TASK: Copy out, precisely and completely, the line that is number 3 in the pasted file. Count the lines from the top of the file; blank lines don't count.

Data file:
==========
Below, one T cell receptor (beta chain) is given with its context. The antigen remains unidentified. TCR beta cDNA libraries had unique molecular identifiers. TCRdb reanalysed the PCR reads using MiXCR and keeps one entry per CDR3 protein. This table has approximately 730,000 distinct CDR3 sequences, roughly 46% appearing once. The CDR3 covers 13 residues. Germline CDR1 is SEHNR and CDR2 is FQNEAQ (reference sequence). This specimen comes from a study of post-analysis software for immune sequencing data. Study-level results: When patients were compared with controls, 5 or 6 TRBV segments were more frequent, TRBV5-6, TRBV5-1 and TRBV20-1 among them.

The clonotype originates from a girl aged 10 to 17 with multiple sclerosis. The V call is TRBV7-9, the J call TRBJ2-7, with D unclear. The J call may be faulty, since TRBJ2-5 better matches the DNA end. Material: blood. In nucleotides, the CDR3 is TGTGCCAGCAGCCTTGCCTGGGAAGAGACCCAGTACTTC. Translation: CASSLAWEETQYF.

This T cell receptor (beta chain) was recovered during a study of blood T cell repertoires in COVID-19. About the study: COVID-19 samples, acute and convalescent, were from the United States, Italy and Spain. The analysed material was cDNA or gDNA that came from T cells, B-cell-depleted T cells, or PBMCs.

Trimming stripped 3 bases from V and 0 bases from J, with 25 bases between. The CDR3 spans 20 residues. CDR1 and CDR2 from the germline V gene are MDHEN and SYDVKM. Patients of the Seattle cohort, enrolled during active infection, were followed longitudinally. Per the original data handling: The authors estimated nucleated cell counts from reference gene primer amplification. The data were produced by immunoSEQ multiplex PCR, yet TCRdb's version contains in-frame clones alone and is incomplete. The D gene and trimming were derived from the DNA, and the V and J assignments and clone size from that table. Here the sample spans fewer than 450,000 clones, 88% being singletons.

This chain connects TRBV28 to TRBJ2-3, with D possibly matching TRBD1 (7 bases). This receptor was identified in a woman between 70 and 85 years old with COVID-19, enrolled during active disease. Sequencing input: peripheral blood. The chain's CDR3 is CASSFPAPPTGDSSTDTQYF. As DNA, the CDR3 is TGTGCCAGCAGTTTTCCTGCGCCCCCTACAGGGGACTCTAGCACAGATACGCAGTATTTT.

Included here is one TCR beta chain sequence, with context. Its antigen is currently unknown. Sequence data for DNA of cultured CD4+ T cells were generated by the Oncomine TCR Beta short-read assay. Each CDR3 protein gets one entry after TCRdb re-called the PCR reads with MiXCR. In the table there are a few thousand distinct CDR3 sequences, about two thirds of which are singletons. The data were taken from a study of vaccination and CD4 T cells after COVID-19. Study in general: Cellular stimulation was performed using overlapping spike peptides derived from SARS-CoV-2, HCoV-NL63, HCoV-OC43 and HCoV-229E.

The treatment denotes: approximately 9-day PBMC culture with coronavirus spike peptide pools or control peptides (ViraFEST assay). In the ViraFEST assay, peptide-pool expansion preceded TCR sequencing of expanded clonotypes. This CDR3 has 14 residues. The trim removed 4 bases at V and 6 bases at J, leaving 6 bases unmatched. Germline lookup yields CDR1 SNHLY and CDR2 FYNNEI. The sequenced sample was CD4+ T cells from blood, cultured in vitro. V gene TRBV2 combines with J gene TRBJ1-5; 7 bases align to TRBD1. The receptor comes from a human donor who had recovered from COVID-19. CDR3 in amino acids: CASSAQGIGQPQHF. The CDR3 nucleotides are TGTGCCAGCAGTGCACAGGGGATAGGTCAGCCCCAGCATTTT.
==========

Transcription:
This T cell receptor (beta chain) was recovered during a study of blood T cell repertoires in COVID-19. About the study: COVID-19 samples, acute and convalescent, were from the United States, Italy and Spain. The analysed material was cDNA or gDNA that came from T cells, B-cell-depleted T cells, or PBMCs.